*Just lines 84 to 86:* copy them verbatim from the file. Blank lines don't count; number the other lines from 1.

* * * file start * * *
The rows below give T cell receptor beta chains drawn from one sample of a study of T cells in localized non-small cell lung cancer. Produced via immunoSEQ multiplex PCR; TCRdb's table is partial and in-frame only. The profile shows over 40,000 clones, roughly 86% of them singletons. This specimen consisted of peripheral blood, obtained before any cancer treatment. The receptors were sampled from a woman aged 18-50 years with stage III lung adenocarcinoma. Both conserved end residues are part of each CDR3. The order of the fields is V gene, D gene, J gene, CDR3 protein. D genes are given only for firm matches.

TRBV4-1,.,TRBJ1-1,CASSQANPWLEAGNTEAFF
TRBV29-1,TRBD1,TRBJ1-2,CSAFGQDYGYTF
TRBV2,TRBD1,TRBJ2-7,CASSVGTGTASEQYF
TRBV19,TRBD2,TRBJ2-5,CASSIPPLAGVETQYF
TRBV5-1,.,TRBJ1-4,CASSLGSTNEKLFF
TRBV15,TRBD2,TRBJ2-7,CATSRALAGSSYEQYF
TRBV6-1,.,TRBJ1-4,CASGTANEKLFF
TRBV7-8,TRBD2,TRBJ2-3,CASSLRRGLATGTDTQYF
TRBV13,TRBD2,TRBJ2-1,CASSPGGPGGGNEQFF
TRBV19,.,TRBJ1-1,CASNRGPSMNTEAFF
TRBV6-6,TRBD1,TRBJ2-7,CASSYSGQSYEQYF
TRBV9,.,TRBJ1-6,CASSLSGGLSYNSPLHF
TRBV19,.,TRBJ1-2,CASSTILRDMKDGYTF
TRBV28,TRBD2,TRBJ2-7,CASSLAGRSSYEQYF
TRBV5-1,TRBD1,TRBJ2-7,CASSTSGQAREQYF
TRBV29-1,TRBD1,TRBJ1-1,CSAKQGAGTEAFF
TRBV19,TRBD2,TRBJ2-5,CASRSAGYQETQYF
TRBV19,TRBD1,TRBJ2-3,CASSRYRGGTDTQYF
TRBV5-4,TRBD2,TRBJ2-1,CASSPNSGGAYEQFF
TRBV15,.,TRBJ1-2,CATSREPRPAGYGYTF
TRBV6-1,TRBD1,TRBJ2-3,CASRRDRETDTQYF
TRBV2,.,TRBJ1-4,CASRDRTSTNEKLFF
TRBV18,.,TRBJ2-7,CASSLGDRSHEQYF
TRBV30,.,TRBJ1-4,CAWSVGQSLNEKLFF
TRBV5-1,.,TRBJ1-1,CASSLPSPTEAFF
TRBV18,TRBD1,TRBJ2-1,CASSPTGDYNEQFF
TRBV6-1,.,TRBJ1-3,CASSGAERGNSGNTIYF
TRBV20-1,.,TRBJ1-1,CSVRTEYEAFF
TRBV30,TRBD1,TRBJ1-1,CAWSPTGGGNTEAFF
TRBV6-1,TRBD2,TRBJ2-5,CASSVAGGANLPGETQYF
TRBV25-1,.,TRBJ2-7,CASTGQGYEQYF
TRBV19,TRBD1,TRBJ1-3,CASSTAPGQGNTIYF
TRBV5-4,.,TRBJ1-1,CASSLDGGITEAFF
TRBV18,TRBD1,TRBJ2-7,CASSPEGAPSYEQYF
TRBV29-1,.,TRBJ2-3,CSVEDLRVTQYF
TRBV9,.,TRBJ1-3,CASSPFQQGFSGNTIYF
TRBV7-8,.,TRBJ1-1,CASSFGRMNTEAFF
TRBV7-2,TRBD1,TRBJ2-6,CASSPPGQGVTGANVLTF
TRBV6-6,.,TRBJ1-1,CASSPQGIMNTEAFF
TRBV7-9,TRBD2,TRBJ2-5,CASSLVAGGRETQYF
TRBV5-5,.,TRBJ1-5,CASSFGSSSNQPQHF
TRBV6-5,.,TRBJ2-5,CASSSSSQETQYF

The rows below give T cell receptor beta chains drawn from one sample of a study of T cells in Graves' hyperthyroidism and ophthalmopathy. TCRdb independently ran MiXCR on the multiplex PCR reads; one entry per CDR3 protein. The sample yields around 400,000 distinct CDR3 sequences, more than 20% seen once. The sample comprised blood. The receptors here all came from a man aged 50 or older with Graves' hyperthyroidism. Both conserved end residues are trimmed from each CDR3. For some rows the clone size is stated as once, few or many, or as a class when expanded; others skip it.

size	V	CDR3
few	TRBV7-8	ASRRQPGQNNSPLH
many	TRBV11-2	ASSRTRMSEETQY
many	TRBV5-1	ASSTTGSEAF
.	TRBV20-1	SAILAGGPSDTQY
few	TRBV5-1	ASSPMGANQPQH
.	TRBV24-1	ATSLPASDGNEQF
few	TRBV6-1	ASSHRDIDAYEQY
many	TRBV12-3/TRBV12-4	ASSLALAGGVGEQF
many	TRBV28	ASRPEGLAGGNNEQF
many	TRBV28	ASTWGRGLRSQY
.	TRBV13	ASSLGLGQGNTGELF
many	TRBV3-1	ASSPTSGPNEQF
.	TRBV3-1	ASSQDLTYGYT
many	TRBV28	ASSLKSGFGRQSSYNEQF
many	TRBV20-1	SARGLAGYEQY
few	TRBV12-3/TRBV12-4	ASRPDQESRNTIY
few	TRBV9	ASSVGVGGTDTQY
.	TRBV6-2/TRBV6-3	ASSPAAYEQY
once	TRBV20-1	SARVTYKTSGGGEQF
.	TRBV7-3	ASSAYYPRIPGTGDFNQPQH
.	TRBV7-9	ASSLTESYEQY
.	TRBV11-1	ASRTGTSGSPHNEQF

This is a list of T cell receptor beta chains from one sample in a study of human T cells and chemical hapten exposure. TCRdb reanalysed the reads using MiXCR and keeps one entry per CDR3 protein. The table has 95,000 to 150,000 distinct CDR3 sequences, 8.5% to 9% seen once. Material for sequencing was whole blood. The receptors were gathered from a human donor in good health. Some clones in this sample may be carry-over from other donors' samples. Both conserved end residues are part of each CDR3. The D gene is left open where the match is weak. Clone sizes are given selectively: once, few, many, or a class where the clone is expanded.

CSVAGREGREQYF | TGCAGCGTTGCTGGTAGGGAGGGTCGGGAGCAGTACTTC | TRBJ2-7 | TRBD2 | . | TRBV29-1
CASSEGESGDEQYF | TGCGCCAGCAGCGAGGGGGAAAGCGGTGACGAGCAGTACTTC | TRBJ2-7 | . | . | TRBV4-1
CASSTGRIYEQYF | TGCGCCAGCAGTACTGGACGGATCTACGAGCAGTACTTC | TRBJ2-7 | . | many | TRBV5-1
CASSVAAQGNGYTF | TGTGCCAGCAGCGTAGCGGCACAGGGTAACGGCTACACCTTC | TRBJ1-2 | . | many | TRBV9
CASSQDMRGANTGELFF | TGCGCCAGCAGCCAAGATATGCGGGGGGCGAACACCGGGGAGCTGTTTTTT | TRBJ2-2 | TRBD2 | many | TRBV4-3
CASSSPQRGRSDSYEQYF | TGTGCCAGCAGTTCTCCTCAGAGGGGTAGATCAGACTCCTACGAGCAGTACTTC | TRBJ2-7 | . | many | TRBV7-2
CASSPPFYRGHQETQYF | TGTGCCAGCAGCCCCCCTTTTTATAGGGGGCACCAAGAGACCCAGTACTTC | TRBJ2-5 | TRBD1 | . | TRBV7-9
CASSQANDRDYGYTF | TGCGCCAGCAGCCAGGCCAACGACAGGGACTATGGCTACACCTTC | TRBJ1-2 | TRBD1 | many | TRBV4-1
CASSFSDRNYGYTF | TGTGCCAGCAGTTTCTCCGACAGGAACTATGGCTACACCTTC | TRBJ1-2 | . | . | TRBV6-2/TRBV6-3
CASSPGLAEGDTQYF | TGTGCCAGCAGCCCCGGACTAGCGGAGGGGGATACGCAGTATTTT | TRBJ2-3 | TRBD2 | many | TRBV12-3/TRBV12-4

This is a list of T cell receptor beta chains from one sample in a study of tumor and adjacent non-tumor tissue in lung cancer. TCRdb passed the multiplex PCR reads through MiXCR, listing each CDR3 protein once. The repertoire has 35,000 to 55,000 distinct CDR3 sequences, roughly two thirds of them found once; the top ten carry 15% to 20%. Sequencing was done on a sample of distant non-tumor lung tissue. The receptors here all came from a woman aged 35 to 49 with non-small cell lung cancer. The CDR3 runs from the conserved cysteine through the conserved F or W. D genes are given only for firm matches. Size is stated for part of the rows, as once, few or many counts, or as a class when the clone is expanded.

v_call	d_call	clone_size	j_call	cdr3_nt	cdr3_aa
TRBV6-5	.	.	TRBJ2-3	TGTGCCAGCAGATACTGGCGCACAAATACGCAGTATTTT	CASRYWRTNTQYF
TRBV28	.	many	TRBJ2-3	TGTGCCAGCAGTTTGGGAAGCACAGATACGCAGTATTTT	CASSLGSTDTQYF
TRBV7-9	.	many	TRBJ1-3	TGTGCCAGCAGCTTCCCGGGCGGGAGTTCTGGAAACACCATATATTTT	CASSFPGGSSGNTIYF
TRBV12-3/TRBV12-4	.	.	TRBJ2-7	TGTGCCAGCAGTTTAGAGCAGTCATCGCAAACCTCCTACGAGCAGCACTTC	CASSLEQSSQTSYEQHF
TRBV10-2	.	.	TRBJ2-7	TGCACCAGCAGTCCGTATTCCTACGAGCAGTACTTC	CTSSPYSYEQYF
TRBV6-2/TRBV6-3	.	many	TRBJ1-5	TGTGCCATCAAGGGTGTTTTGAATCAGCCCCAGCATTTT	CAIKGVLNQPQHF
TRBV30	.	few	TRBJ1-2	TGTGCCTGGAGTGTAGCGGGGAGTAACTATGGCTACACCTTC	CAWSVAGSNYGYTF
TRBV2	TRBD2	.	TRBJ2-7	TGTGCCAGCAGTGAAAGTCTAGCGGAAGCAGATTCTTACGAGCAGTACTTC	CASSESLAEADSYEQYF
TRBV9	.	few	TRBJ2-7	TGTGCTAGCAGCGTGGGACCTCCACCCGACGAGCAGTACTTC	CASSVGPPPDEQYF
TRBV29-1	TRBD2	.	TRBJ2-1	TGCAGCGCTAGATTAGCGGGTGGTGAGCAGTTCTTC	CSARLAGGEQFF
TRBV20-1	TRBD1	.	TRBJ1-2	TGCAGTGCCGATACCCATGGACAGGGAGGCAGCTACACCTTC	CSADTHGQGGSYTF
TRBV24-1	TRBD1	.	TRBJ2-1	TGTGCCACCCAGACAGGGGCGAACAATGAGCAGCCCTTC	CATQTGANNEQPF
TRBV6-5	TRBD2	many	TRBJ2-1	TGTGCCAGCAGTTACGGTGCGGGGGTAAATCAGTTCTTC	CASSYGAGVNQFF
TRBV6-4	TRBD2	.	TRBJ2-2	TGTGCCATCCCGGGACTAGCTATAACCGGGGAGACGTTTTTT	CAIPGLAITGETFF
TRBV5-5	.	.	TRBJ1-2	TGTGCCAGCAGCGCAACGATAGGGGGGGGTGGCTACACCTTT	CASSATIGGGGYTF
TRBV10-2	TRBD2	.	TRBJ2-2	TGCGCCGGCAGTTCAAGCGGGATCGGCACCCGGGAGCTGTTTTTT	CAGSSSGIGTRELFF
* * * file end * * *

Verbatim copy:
TRBV12-3/TRBV12-4	.	.	TRBJ2-7	TGTGCCAGCAGTTTAGAGCAGTCATCGCAAACCTCCTACGAGCAGCACTTC	CASSLEQSSQTSYEQHF
TRBV10-2	.	.	TRBJ2-7	TGCACCAGCAGTCCGTATTCCTACGAGCAGTACTTC	CTSSPYSYEQYF
TRBV6-2/TRBV6-3	.	many	TRBJ1-5	TGTGCCATCAAGGGTGTTTTGAATCAGCCCCAGCATTTT	CAIKGVLNQPQHF